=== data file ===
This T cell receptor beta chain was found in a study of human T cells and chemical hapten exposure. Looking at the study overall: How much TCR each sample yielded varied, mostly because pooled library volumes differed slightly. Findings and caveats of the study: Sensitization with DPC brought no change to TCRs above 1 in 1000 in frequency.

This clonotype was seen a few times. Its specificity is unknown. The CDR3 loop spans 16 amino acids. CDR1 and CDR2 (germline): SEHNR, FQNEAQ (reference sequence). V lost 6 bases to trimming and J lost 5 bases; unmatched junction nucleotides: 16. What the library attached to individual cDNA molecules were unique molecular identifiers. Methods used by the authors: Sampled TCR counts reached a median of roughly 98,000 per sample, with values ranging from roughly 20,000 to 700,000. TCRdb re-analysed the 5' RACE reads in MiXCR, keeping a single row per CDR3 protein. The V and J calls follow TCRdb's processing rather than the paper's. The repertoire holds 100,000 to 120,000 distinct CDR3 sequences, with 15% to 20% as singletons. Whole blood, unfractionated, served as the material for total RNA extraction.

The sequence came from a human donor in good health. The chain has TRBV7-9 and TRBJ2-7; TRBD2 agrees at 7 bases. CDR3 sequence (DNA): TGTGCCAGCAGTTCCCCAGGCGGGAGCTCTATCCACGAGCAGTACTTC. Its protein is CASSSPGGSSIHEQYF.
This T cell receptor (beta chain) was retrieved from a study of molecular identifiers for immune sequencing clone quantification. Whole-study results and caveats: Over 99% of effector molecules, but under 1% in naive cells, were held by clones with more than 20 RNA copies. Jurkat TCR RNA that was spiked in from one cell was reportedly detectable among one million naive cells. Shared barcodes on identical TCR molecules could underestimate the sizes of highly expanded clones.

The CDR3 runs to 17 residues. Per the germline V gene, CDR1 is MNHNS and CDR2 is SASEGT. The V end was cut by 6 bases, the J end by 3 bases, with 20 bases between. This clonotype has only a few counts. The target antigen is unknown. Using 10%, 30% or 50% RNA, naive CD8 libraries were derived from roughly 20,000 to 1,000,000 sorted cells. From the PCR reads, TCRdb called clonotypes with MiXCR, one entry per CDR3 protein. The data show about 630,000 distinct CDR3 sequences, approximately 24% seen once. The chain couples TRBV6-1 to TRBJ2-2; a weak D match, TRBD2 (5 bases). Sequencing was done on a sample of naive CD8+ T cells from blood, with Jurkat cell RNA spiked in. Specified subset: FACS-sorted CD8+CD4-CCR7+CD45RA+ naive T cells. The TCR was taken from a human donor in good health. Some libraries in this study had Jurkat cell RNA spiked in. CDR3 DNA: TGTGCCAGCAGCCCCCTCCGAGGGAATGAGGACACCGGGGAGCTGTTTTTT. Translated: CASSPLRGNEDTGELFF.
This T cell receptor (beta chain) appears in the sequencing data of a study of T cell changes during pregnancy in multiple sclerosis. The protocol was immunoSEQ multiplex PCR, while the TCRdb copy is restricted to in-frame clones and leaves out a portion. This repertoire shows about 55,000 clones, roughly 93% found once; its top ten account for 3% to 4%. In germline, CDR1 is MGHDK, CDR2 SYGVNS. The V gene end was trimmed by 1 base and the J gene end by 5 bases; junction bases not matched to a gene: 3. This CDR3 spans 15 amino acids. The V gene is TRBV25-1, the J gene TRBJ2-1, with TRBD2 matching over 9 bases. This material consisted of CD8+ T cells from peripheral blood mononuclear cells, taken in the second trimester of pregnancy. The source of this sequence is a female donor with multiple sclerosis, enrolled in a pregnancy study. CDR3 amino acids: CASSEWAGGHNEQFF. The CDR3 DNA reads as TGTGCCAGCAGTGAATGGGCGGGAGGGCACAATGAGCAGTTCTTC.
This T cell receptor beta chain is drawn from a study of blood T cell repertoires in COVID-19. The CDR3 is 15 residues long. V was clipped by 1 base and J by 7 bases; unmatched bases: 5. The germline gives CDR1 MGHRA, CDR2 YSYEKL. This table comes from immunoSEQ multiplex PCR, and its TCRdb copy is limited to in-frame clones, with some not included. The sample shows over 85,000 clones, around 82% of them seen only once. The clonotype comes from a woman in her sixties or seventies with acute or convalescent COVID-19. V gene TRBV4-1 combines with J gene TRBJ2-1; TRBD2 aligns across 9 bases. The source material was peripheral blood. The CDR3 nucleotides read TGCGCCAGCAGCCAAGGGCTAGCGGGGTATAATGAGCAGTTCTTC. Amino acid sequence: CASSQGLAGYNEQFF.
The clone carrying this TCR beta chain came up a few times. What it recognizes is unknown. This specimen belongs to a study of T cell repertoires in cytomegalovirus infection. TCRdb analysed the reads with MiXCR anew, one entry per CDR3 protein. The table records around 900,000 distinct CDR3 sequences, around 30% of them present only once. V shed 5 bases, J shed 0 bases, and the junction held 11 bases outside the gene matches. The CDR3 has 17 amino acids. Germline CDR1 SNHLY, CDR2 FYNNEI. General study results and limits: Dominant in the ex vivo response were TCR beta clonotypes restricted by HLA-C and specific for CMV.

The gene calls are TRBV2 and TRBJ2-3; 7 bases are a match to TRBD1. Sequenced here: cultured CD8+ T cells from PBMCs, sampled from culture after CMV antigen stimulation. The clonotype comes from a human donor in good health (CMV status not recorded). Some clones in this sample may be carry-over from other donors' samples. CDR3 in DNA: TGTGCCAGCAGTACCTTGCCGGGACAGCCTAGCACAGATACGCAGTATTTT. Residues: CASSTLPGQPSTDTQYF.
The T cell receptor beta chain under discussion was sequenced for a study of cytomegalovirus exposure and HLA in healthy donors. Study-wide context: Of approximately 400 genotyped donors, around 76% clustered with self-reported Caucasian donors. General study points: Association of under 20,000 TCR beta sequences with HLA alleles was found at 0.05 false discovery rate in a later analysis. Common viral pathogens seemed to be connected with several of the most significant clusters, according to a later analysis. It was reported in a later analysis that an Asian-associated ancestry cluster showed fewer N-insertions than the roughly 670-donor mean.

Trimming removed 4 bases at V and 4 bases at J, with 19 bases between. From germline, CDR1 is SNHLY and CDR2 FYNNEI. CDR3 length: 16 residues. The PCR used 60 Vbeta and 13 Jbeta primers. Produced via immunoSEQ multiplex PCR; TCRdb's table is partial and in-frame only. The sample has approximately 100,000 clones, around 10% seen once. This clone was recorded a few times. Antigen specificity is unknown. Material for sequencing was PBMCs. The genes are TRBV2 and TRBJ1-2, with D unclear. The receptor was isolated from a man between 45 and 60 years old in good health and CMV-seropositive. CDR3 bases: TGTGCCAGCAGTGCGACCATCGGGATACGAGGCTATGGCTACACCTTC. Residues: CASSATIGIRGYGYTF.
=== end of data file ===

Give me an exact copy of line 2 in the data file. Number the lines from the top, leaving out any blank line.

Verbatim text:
This clonotype was seen a few times. Its specificity is unknown. The CDR3 loop spans 16 amino acids. CDR1 and CDR2 (germline): SEHNR, FQNEAQ (reference sequence). V lost 6 bases to trimming and J lost 5 bases; unmatched junction nucleotides: 16. What the library attached to individual cDNA molecules were unique molecular identifiers. Methods used by the authors: Sampled TCR counts reached a median of roughly 98,000 per sample, with values ranging from roughly 20,000 to 700,000. TCRdb re-analysed the 5' RACE reads in MiXCR, keeping a single row per CDR3 protein. The V and J calls follow TCRdb's processing rather than the paper's. The repertoire holds 100,000 to 120,000 distinct CDR3 sequences, with 15% to 20% as singletons. Whole blood, unfractionated, served as the material for total RNA extraction.